Back on the ferry and back to Port Blair, we next went to the cellular jail, once again built in the period of the East India Company, to torture freedom fighters. Here, they were subjected to a punishment called the kala pani punishment, literally translated as ‘black water’, which denoted solitary treatment. A lot of brave men lost their mind and body in this prison, where they were put to extreme torture. The prisoners were made to perform menial tasks, were set unreachable targets to achieve, and when failed, were put to torture. We attended the sound and light show in the main courtyard of the prison, where they explained the complete history of the prison in detail with brilliant light and sound effects that actually transported you to the torture chamber.

The Cellular Jail...

The Cellular Jail…

The room where it all ended...

The room where it all ended…

A little shaken with the cruelty, while at the same time proud of my ancestors who had fought and endured so much for our freedom, we went back to the room, tired to the bones, every part of our bodies crying for some rest. We hit the bed as soon as we had dinner, moaning about the fact that we had just a few hours of sleep to catch before we hit the sea again, but looking forward to seeing more of what this beautiful archipelago had to offer us.

34 thoughts on “Hello Port Blair!!

  1. Wow, thank you for sharing these photographs and your account of this chilling visit. It’s so important to remind ourselves of the people who gave up their lives in the name of freedom.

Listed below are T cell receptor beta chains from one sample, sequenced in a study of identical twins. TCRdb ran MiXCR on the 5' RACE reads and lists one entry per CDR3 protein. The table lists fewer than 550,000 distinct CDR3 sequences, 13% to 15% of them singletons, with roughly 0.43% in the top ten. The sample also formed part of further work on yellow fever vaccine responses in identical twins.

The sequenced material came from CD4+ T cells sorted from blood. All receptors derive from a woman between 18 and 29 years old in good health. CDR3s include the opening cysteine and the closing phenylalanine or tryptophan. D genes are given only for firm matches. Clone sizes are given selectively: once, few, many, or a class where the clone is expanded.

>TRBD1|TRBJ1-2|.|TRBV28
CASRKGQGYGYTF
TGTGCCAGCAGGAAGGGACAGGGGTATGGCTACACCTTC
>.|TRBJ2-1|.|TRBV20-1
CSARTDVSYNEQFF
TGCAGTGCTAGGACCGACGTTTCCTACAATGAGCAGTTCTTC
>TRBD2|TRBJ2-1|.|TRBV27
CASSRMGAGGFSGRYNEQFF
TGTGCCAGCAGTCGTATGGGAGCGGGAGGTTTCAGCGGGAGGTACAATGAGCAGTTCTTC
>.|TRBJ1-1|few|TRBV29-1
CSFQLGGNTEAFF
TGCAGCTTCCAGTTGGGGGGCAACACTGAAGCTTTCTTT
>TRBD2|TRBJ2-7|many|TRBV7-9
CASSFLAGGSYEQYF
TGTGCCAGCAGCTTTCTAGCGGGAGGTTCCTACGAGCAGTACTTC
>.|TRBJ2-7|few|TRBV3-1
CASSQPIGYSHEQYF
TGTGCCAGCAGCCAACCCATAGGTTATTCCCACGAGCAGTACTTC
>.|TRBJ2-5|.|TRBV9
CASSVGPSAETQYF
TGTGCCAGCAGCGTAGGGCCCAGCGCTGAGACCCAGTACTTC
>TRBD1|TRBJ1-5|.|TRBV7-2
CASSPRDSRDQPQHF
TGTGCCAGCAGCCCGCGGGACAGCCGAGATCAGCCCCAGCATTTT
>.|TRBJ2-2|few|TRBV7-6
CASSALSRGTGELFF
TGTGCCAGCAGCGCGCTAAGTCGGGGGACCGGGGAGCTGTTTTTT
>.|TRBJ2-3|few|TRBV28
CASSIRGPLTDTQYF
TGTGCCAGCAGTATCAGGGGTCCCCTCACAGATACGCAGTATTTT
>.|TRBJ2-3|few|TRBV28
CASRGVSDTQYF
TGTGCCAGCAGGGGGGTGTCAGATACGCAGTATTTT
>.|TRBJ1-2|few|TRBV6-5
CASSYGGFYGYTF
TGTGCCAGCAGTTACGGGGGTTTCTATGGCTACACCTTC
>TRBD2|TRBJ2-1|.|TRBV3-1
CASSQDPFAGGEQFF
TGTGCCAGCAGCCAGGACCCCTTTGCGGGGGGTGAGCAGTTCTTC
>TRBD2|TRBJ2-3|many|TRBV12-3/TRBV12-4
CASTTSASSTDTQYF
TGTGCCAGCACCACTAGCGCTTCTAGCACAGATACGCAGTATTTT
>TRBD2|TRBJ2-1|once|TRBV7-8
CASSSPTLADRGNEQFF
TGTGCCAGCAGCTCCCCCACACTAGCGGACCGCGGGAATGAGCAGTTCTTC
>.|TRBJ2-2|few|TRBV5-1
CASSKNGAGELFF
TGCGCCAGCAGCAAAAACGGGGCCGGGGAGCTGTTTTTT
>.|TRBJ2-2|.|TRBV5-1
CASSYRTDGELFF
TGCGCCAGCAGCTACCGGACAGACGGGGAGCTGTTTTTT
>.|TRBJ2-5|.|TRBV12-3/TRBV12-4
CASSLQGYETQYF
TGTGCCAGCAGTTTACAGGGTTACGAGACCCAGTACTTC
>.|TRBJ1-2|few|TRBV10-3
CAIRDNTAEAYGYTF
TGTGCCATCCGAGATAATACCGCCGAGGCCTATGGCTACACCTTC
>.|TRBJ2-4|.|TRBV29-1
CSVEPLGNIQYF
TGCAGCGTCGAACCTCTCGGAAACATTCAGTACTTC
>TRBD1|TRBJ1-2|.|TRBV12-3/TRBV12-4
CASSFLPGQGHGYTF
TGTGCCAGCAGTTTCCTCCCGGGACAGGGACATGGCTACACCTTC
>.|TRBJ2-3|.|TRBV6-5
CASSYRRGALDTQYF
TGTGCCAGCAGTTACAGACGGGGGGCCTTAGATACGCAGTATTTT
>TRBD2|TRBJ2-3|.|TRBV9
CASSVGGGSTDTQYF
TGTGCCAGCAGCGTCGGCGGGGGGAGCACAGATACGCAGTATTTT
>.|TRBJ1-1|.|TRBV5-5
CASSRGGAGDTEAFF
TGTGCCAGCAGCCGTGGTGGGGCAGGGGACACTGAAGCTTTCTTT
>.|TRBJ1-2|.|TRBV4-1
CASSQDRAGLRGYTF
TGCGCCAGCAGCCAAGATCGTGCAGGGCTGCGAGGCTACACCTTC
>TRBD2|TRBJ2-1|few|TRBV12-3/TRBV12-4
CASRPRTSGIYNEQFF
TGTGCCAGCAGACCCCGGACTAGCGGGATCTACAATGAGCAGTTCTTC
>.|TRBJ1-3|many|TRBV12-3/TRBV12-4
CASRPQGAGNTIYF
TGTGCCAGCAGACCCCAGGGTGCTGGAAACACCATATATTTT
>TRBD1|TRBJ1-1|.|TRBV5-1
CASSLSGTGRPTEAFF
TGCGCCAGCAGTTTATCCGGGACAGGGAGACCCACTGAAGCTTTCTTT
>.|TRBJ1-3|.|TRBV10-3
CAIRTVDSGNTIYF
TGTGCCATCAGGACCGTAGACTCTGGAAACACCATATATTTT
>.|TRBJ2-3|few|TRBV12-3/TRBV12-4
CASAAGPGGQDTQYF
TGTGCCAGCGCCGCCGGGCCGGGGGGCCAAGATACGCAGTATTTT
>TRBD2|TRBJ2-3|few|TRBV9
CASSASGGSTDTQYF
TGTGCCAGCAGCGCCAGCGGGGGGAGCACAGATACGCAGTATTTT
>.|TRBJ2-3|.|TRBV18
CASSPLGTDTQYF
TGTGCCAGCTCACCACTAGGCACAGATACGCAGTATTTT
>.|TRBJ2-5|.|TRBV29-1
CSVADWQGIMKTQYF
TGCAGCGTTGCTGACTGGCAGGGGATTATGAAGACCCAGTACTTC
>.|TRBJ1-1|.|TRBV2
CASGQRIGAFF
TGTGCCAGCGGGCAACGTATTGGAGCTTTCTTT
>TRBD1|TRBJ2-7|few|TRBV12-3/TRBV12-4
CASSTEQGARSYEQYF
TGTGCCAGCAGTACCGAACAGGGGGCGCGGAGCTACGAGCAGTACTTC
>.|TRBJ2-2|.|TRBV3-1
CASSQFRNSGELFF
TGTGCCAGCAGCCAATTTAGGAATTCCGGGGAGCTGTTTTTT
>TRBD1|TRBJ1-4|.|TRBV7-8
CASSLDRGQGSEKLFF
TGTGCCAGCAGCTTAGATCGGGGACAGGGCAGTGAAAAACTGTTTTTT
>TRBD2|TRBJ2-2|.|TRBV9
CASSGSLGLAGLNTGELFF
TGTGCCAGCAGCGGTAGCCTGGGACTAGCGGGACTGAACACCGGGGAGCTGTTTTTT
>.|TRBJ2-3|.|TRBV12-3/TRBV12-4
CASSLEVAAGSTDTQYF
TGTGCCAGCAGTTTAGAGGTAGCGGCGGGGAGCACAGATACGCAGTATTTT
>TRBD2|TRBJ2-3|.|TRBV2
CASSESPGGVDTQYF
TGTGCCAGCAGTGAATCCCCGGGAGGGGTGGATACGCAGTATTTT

2. My roomie stayed at PortBlair for a year(her dad is in the Indian Air Force).I saw all her pics.Oh boy the beaches!Nothing like the ones we see in the rest of the country.Looked like a work of art.Make sure you don’t miss the rest of them too.Have fun!!

    PS-Cellular jail sends a chill down my spine.Agree with you,proud of my ancestors!

  3. Sumithra,
    Sometimes it is embarrassing to be of English ancestory. I was reading recently about Tasmania and how the Brits took the island from the indigenous people, killed most of them off and the rest were sent to a nearby island. The last indigenous Tasmanian died in 1876. Then there is my own country and the way that Native Americans were and still are treated. With that said, I am proud of my Cherokee ancestry. At least part of me is Native American!